Date of Award
Master of Science (MS)
Angela Alexander-Bryant, Ph.D.
Brian Booth, Ph.D.
Dan Simionescu, Ph.D.
More than 300,000 women will be diagnosed with breast cancer, and approximately 48,000 women will die this year due to the disease in the United States. HER2+ breast cancer accounts for 20-25% of invasive breast cancer, and it has a worse prognosis and higher early-stage mortality rate than other breast cancer subtypes. Common treatments for HER2+ breast cancer involve surgical removal of the breast or systemic therapy with chemotherapeutic drugs, both of which cause damage to healthy tissue. Due to the lack of a natural ligand for the HER2 receptor, there is a need for improved targeting strategies for the treatment of HER2+ breast cancer.
Short interfering RNA, a type of RNA interference, is a promising tool for cancer treatment that works by silencing oncogenes on the mRNA level to reduce the expression of proteins contributing to cancer progression. siRNA requires a carrier to protect it from degradation and to mediate its delivery into a target cell. There are multiple types of carriers for siRNA delivery, including viral vectors and non-viral vectors such as polymeric nanoparticles, liposomes, and peptide-based nanoparticles. Peptides have advantages over other delivery mechanisms, such as control over functionalization, easier synthesis, and better biocompatibility. CD44, an oncogene correlated with HER2+ breast cancer, is directly involved in tumor growth and metastasis. CD44 is expressed in most healthy cells; therefore, silencing must be selective for HER2+ breast cancer.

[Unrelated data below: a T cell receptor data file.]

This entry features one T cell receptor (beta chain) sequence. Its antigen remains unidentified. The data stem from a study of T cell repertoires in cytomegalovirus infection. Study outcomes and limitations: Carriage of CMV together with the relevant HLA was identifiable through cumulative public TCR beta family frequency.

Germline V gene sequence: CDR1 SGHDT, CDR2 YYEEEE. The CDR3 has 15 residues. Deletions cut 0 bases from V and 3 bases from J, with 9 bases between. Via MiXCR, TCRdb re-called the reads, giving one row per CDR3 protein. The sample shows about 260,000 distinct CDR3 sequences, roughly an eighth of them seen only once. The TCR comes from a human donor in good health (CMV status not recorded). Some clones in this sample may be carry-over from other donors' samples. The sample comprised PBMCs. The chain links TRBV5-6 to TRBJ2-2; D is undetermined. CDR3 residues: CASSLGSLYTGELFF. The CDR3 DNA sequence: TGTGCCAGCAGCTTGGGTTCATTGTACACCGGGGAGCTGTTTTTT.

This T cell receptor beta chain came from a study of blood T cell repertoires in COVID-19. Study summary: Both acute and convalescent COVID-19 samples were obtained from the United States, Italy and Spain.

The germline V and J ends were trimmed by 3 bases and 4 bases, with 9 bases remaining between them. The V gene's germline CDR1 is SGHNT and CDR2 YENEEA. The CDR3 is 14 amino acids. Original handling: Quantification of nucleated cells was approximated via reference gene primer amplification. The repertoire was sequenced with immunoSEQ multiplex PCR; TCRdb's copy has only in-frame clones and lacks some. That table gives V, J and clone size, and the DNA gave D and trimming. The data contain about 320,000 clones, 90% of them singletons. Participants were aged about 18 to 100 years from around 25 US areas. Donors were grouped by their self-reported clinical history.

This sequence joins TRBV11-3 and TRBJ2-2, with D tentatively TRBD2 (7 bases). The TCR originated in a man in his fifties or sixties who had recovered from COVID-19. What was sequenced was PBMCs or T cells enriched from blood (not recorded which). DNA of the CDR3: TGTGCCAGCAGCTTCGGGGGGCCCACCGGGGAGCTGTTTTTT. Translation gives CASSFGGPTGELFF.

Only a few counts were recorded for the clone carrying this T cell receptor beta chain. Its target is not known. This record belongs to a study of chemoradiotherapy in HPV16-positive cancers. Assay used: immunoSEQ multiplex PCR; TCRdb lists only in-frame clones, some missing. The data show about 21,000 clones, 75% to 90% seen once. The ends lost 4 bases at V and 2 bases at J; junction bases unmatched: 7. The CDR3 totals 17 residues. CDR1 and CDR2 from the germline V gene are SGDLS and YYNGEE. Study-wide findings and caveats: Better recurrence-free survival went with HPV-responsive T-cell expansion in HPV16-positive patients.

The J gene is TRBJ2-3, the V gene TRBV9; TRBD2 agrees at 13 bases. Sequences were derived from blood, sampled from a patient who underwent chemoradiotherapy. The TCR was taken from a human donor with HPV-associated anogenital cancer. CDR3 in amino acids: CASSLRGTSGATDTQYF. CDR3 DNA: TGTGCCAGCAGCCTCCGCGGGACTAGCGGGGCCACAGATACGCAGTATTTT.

In this study, we investigated a novel strategy for treating HER2+ breast cancer utilizing peptide-mediated delivery of CD44-specific siRNA. We characterized two tandem peptides consisting of HER2 targeting peptides, P25 or P51, and the fusogenic peptide, DIV3W. By linking these two functional peptides, we aim to show that our tandem peptides can target the HER2 receptor and successfully deliver siCD44 to initiate the silencing of CD44 on the gene and protein level in HER2+ breast cancer cells. Characterization assays were performed to determine which tandem peptide possessed more optimal qualities as a carrier for siRNA. We observed that the tandem peptide, P25-DIV3W, protects siRNA from degradation, is cytocompatible, and promotes efficient internalization into HER2+ cell lines. P51-DIV3W showed poor siRNA protection and cytotoxic traits when delivered to HER2+ and HER2-normal cell lines. We then showed that P25-DIV3W loaded with siCD44 initiates the knockdown of CD44 and promotes cell death in HER2+ cell lines while not affecting the viability of normal breast epithelial cells in low concentrations.
Kalogeros, James, "Tandem Peptides Targeting HER2 for Delivery of CD44 siRNA into HER2+ Breast Cancer Cells in Vitro" (2023). All Theses. 4129.
Available for download on Saturday, August 31, 2024